Drupal and HTTP requests - how low can you go? admin Sat, 02/25/2012 - 08:32

UPDATE: New theme, new code. Click here to read about the way I use cache, and limit HTTP requests now.

Disclaimer: This is an experiment, and would probably not apply to most websites (if any). My mission: Load my homepage in 1 HTTP request without compromising layout or functionality. Just to be clear, the motivation is not to gain any performance from this, just to see if I can do it.

So, back to the point. Drupal has a lot of css, js and image files by default. To load them all you have to ask the server to serve them to you, simple as that. So if you have to ask less times, the page would load faster. In theory. This blog has over 40 requests on the front-page, out of the box. Luckily, Drupal has a number of tools you can use to minimize requests, and among them is the optimization you can find in core. You can find it under the “performance” settings (depending on what version you are on, this is located under “configuration->development” or “site configuration”). Cool. But this still leaves me at more than 10 HTTP requests. I want less! So what next.

So the next step was to avoid loading too many images, so I decided to start with base64 encoding my burning logo (which actually consists of one file pr. letter).

To base64 encode files is extremely simple. What I usually do is use a small php file containing only this:

If you open this up in a browser, you get a long string back. This is your image. To use this in a page, you just go like this:

<img src="data:image/gif;ALONGSTRINGBASE64”>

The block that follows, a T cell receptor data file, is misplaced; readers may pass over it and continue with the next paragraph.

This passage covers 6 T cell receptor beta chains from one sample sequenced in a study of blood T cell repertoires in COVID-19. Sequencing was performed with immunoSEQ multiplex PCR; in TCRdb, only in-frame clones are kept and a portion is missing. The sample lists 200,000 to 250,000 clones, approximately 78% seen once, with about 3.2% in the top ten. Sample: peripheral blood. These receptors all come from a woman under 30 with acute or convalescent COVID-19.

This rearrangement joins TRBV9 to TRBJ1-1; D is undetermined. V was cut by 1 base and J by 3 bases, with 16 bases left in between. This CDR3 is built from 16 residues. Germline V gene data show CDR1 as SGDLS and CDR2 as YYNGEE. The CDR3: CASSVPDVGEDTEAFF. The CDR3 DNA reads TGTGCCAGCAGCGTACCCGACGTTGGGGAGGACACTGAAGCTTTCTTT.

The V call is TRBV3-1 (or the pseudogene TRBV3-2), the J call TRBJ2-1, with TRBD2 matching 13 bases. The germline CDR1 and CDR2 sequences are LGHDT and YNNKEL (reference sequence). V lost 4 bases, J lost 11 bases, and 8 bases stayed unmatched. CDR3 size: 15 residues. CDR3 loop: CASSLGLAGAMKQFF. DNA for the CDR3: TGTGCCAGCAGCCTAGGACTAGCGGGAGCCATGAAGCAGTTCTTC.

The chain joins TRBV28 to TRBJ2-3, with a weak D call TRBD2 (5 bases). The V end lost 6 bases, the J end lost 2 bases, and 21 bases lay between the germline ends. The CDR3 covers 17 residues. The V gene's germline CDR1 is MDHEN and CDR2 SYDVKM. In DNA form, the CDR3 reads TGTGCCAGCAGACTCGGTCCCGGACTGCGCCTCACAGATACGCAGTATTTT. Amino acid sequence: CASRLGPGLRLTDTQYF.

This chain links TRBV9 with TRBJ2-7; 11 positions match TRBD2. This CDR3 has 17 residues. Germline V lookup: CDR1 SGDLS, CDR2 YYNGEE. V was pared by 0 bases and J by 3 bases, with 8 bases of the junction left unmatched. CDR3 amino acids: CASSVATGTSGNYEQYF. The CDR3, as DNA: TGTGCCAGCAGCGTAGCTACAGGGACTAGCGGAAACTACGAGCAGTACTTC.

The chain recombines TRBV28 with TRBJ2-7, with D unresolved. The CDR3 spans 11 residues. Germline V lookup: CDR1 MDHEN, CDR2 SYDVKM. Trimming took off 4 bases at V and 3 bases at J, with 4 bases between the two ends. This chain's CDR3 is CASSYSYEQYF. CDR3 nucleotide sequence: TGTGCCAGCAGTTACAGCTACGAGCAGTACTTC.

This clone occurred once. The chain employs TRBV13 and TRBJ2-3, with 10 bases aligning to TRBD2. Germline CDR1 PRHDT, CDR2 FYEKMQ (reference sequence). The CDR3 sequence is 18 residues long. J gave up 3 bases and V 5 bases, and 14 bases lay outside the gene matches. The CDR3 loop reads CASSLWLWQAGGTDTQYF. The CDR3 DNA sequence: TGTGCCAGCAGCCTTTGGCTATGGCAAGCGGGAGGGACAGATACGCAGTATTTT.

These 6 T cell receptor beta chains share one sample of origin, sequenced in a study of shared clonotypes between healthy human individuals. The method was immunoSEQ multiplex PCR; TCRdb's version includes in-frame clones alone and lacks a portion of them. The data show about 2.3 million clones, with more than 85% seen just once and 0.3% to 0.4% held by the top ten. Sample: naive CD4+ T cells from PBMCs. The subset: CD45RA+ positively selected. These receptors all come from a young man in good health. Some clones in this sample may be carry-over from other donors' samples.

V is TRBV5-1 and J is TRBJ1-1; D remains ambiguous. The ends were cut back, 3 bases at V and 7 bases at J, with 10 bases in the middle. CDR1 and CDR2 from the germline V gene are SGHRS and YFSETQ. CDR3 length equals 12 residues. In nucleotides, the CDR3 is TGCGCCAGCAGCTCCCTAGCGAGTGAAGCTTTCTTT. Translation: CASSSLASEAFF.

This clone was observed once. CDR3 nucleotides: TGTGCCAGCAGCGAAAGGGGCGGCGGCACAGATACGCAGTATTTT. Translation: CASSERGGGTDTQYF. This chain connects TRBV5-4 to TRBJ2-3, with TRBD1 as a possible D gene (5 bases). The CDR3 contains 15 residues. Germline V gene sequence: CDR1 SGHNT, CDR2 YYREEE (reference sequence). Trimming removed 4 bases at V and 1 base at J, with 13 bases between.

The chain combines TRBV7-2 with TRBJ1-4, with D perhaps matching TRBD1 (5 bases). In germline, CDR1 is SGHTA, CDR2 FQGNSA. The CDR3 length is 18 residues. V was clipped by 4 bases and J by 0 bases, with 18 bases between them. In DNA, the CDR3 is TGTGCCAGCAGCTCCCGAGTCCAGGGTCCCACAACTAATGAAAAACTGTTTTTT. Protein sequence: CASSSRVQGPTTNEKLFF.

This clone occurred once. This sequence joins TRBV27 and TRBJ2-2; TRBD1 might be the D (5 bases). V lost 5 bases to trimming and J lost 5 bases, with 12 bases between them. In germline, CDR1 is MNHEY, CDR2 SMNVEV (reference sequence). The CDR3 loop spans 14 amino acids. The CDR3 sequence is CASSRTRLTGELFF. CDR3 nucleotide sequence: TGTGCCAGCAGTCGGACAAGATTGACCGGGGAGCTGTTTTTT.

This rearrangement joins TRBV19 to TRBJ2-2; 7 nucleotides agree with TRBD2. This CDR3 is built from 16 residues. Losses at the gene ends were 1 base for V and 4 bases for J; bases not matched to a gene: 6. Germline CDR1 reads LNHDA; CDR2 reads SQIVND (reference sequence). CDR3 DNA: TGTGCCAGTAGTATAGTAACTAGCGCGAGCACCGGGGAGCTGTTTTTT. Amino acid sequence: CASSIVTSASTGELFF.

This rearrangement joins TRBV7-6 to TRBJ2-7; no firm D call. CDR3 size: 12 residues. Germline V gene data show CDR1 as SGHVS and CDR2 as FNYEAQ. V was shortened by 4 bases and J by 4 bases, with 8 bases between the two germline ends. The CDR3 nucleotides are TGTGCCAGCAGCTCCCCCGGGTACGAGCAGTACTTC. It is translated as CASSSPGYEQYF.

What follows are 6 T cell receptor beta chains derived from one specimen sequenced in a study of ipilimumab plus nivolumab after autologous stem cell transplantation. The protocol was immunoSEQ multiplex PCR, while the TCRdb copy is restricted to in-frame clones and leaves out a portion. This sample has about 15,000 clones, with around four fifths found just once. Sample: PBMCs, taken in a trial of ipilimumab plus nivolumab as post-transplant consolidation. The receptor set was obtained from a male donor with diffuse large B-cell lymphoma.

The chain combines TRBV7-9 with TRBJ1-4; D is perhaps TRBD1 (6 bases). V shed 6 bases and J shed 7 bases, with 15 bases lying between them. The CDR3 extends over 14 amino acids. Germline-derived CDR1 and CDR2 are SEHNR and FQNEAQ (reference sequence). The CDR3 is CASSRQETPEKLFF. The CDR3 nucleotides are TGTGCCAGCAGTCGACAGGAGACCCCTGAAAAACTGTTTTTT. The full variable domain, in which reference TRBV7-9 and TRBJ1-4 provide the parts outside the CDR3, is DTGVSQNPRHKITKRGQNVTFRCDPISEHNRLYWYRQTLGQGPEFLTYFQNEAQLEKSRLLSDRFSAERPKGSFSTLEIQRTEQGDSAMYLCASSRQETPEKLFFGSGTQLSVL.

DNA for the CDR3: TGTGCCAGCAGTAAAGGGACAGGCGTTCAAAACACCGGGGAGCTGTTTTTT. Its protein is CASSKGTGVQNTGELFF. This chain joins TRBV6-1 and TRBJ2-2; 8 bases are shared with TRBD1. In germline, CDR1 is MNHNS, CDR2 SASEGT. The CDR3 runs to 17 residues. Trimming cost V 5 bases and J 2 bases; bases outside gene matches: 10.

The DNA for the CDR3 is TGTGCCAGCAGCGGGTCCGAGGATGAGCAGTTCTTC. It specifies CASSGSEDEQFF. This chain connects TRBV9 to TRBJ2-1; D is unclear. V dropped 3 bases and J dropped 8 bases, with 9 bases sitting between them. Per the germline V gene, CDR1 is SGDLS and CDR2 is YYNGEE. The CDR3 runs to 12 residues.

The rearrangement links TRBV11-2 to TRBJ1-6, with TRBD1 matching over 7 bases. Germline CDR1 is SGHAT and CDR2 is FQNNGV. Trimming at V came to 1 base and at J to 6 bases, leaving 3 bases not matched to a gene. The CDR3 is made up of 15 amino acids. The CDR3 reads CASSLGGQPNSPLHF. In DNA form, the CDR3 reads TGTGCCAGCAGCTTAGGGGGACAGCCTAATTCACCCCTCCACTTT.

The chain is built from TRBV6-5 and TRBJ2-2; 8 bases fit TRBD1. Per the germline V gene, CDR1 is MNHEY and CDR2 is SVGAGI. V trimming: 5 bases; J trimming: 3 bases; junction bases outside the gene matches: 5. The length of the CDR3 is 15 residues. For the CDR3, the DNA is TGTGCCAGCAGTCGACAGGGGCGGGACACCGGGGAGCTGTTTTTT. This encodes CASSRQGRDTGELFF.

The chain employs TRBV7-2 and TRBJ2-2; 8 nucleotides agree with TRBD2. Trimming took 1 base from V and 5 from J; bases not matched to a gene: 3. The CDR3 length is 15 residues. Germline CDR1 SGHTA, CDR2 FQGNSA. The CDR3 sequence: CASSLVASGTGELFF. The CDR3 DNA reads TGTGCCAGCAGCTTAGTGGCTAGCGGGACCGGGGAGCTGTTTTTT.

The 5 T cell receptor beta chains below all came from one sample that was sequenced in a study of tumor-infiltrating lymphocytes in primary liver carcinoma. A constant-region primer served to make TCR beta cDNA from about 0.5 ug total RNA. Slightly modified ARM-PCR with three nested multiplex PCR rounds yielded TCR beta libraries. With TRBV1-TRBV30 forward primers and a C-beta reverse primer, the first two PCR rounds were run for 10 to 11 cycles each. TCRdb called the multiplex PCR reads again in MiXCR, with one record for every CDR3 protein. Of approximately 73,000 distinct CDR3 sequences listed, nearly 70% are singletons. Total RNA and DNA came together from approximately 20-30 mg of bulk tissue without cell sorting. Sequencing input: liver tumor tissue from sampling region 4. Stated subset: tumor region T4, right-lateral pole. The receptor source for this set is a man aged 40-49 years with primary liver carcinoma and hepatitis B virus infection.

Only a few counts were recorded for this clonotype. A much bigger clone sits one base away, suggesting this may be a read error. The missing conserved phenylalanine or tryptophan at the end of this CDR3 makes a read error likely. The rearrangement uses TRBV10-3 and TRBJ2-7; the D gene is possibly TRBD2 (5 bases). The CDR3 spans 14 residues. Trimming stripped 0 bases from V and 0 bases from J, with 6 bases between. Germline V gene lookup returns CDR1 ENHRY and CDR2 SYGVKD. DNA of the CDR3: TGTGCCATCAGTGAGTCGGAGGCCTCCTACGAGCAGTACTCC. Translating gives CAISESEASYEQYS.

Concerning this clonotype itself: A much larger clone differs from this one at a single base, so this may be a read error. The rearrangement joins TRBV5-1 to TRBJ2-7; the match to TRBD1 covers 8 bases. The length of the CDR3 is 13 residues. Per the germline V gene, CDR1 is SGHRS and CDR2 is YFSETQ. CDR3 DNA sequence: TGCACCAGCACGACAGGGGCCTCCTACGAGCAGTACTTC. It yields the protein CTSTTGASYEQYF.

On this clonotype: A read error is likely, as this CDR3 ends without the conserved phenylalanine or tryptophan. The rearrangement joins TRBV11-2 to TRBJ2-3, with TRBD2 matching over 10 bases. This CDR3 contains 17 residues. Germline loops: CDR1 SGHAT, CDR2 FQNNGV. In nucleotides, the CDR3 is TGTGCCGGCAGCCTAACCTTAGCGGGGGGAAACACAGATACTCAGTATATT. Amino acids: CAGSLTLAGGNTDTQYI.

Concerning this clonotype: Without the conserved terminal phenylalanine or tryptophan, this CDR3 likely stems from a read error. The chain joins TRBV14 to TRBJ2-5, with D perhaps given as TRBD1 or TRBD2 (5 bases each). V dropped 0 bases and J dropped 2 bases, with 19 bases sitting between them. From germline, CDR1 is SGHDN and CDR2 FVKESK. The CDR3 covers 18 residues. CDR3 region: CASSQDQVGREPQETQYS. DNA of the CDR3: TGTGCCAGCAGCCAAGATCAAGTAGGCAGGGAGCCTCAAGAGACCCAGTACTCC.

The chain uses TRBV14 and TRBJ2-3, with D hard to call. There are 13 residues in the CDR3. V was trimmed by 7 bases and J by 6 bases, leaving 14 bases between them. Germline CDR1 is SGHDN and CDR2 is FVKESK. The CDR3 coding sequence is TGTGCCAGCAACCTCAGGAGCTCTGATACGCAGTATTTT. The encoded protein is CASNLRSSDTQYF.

Obviously, change the “gif” part to whatever you need.

OK, so what else can I optimize. Ah, of course I can do the same with all css rules containing images. Fire up my base64 script again, and the css rule looks for example like this:

#someid {
  background-image: url('data:image/png;base64,A_LOOOOOOONG_STRING’);

Simple! Things are getting somewhere.

The next step was to embed the fonts I use, without querying google fonts (hope they don’t read this, as I am not sure if I am allowed to embed them like this, does anyone know?). Same step here with the base64 encoding, and the styles went in to the head tag something like this:

@font-face {
  font-family: 'My cool font';
  font-style: normal;
  font-weight: normal;
  src: local(''My cool font ') , url("data:font/opentype;base64,A_LOOOOONG_STRING”) format('woff')

Awesome! The number is decreasing, without compromising the layout.

The two next steps is kind of site-specific, but basically what I tried to do, was iterate over the scripts and stylesheets, and print the contents of the files instead of embedding them. So in a template file I put something like this:


Cool. We have no requests on css! And now to the JavaScript.

This was tricky. I have a combination of standard, custom and a couple of compatibility scripts on my site. I had to throw out a couple of them, and do some reordering of the scripts, and then iterate and print them out in a similar matter as the stylesheets.

Since you probably are looking at this page in a full node view (or you would not be able to read this), you may have looked in the inspector and seen that I have well over 30 HTTP requests. Ugh, those external services, eh? The main reason for this is actually the addthis stuff I have at the bottom. So I have over 30 requests extra just to look modern. BUT: If you navigate to the front page I have tossed out all sharing options and actually clock in at an awesome 4 requests. Two of them is google analytics. The other one is there for one and only reason: I use the boost module to serve static pages, so if I want to display that talking burning bird without using cached data, I just have to burden you with a lookup to search.twitter.com. I am sorry to burden you, visitor!

Mission is as much as it can be complete, and I am down to 1 internal HTTP request. Let’s celebrate with an animated gif, folks!